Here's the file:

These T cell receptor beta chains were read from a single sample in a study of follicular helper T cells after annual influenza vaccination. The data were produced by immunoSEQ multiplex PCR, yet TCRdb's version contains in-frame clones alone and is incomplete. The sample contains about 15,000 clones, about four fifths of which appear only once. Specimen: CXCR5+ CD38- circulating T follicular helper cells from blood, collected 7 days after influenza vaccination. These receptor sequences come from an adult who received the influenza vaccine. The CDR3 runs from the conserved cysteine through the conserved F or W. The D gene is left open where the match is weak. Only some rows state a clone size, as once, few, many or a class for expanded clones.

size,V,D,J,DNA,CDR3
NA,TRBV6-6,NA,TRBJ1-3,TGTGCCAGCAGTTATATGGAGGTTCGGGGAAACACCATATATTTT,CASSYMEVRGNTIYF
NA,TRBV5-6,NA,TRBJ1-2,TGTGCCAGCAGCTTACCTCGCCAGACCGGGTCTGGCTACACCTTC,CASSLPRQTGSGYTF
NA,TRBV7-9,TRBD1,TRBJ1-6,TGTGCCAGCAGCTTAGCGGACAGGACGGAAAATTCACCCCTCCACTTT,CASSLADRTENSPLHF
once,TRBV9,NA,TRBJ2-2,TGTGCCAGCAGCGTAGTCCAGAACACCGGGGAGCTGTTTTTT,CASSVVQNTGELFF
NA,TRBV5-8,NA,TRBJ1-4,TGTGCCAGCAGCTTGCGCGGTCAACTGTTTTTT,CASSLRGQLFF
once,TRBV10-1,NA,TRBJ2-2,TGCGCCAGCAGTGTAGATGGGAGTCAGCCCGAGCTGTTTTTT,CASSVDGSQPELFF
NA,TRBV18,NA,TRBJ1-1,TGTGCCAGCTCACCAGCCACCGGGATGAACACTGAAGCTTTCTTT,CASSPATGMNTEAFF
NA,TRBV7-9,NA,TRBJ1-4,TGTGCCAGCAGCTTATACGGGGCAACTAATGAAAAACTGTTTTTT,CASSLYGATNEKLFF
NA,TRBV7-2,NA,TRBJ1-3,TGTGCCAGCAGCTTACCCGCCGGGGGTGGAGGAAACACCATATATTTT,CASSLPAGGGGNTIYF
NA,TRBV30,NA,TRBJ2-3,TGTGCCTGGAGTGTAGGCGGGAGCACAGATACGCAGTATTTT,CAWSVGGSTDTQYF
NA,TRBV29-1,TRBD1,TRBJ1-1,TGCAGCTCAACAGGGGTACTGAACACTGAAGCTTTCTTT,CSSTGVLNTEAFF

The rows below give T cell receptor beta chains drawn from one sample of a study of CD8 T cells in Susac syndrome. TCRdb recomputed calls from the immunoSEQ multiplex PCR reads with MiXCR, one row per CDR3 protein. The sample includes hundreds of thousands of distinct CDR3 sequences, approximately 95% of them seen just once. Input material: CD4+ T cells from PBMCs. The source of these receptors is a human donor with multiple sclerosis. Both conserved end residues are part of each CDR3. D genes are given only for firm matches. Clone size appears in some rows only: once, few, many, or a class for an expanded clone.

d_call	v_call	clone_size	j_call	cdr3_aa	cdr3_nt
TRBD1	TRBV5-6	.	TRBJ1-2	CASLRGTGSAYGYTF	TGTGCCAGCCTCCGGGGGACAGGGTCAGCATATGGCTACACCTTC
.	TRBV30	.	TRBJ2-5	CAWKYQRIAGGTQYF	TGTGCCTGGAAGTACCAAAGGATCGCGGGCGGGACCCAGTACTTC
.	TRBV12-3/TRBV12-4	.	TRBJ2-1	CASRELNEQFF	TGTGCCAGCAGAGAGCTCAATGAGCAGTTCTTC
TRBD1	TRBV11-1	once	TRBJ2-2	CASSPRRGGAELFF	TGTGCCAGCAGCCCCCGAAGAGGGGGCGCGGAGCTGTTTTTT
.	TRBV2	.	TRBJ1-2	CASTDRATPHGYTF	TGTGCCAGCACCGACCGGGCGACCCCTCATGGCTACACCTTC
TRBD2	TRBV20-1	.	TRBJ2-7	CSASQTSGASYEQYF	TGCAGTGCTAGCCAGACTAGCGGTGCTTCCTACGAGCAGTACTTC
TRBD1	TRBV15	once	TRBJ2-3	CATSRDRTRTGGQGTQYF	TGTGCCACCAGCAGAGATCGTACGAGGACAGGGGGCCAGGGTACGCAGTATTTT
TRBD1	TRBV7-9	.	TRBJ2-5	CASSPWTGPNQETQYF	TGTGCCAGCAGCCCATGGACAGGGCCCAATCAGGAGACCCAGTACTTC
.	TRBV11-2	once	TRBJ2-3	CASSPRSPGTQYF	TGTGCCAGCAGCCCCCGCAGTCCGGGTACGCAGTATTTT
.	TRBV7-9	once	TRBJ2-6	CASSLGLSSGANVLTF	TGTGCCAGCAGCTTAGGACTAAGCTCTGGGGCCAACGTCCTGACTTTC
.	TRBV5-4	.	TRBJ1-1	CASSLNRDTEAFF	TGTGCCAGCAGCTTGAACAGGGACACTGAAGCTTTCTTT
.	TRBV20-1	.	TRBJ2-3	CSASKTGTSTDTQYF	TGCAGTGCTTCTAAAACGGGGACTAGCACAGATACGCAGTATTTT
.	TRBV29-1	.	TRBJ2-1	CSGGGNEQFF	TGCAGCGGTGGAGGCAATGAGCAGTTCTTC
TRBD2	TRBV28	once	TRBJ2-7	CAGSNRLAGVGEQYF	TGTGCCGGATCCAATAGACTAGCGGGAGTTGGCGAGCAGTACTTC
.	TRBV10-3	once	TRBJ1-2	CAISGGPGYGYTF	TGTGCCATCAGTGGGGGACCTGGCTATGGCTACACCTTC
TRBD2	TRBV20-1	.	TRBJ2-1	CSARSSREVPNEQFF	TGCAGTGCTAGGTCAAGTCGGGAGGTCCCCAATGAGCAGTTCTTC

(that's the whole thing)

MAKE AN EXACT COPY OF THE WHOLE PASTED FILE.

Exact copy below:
These T cell receptor beta chains were read from a single sample in a study of follicular helper T cells after annual influenza vaccination. The data were produced by immunoSEQ multiplex PCR, yet TCRdb's version contains in-frame clones alone and is incomplete. The sample contains about 15,000 clones, about four fifths of which appear only once. Specimen: CXCR5+ CD38- circulating T follicular helper cells from blood, collected 7 days after influenza vaccination. These receptor sequences come from an adult who received the influenza vaccine. The CDR3 runs from the conserved cysteine through the conserved F or W. The D gene is left open where the match is weak. Only some rows state a clone size, as once, few, many or a class for expanded clones.

size,V,D,J,DNA,CDR3
NA,TRBV6-6,NA,TRBJ1-3,TGTGCCAGCAGTTATATGGAGGTTCGGGGAAACACCATATATTTT,CASSYMEVRGNTIYF
NA,TRBV5-6,NA,TRBJ1-2,TGTGCCAGCAGCTTACCTCGCCAGACCGGGTCTGGCTACACCTTC,CASSLPRQTGSGYTF
NA,TRBV7-9,TRBD1,TRBJ1-6,TGTGCCAGCAGCTTAGCGGACAGGACGGAAAATTCACCCCTCCACTTT,CASSLADRTENSPLHF
once,TRBV9,NA,TRBJ2-2,TGTGCCAGCAGCGTAGTCCAGAACACCGGGGAGCTGTTTTTT,CASSVVQNTGELFF
NA,TRBV5-8,NA,TRBJ1-4,TGTGCCAGCAGCTTGCGCGGTCAACTGTTTTTT,CASSLRGQLFF
once,TRBV10-1,NA,TRBJ2-2,TGCGCCAGCAGTGTAGATGGGAGTCAGCCCGAGCTGTTTTTT,CASSVDGSQPELFF
NA,TRBV18,NA,TRBJ1-1,TGTGCCAGCTCACCAGCCACCGGGATGAACACTGAAGCTTTCTTT,CASSPATGMNTEAFF
NA,TRBV7-9,NA,TRBJ1-4,TGTGCCAGCAGCTTATACGGGGCAACTAATGAAAAACTGTTTTTT,CASSLYGATNEKLFF
NA,TRBV7-2,NA,TRBJ1-3,TGTGCCAGCAGCTTACCCGCCGGGGGTGGAGGAAACACCATATATTTT,CASSLPAGGGGNTIYF
NA,TRBV30,NA,TRBJ2-3,TGTGCCTGGAGTGTAGGCGGGAGCACAGATACGCAGTATTTT,CAWSVGGSTDTQYF
NA,TRBV29-1,TRBD1,TRBJ1-1,TGCAGCTCAACAGGGGTACTGAACACTGAAGCTTTCTTT,CSSTGVLNTEAFF

The rows below give T cell receptor beta chains drawn from one sample of a study of CD8 T cells in Susac syndrome. TCRdb recomputed calls from the immunoSEQ multiplex PCR reads with MiXCR, one row per CDR3 protein. The sample includes hundreds of thousands of distinct CDR3 sequences, approximately 95% of them seen just once. Input material: CD4+ T cells from PBMCs. The source of these receptors is a human donor with multiple sclerosis. Both conserved end residues are part of each CDR3. D genes are given only for firm matches. Clone size appears in some rows only: once, few, many, or a class for an expanded clone.

d_call	v_call	clone_size	j_call	cdr3_aa	cdr3_nt
TRBD1	TRBV5-6	.	TRBJ1-2	CASLRGTGSAYGYTF	TGTGCCAGCCTCCGGGGGACAGGGTCAGCATATGGCTACACCTTC
.	TRBV30	.	TRBJ2-5	CAWKYQRIAGGTQYF	TGTGCCTGGAAGTACCAAAGGATCGCGGGCGGGACCCAGTACTTC
.	TRBV12-3/TRBV12-4	.	TRBJ2-1	CASRELNEQFF	TGTGCCAGCAGAGAGCTCAATGAGCAGTTCTTC
TRBD1	TRBV11-1	once	TRBJ2-2	CASSPRRGGAELFF	TGTGCCAGCAGCCCCCGAAGAGGGGGCGCGGAGCTGTTTTTT
.	TRBV2	.	TRBJ1-2	CASTDRATPHGYTF	TGTGCCAGCACCGACCGGGCGACCCCTCATGGCTACACCTTC
TRBD2	TRBV20-1	.	TRBJ2-7	CSASQTSGASYEQYF	TGCAGTGCTAGCCAGACTAGCGGTGCTTCCTACGAGCAGTACTTC
TRBD1	TRBV15	once	TRBJ2-3	CATSRDRTRTGGQGTQYF	TGTGCCACCAGCAGAGATCGTACGAGGACAGGGGGCCAGGGTACGCAGTATTTT
TRBD1	TRBV7-9	.	TRBJ2-5	CASSPWTGPNQETQYF	TGTGCCAGCAGCCCATGGACAGGGCCCAATCAGGAGACCCAGTACTTC
.	TRBV11-2	once	TRBJ2-3	CASSPRSPGTQYF	TGTGCCAGCAGCCCCCGCAGTCCGGGTACGCAGTATTTT
.	TRBV7-9	once	TRBJ2-6	CASSLGLSSGANVLTF	TGTGCCAGCAGCTTAGGACTAAGCTCTGGGGCCAACGTCCTGACTTTC
.	TRBV5-4	.	TRBJ1-1	CASSLNRDTEAFF	TGTGCCAGCAGCTTGAACAGGGACACTGAAGCTTTCTTT
.	TRBV20-1	.	TRBJ2-3	CSASKTGTSTDTQYF	TGCAGTGCTTCTAAAACGGGGACTAGCACAGATACGCAGTATTTT
.	TRBV29-1	.	TRBJ2-1	CSGGGNEQFF	TGCAGCGGTGGAGGCAATGAGCAGTTCTTC
TRBD2	TRBV28	once	TRBJ2-7	CAGSNRLAGVGEQYF	TGTGCCGGATCCAATAGACTAGCGGGAGTTGGCGAGCAGTACTTC
.	TRBV10-3	once	TRBJ1-2	CAISGGPGYGYTF	TGTGCCATCAGTGGGGGACCTGGCTATGGCTACACCTTC
TRBD2	TRBV20-1	.	TRBJ2-1	CSARSSREVPNEQFF	TGCAGTGCTAGGTCAAGTCGGGAGGTCCCCAATGAGCAGTTCTTC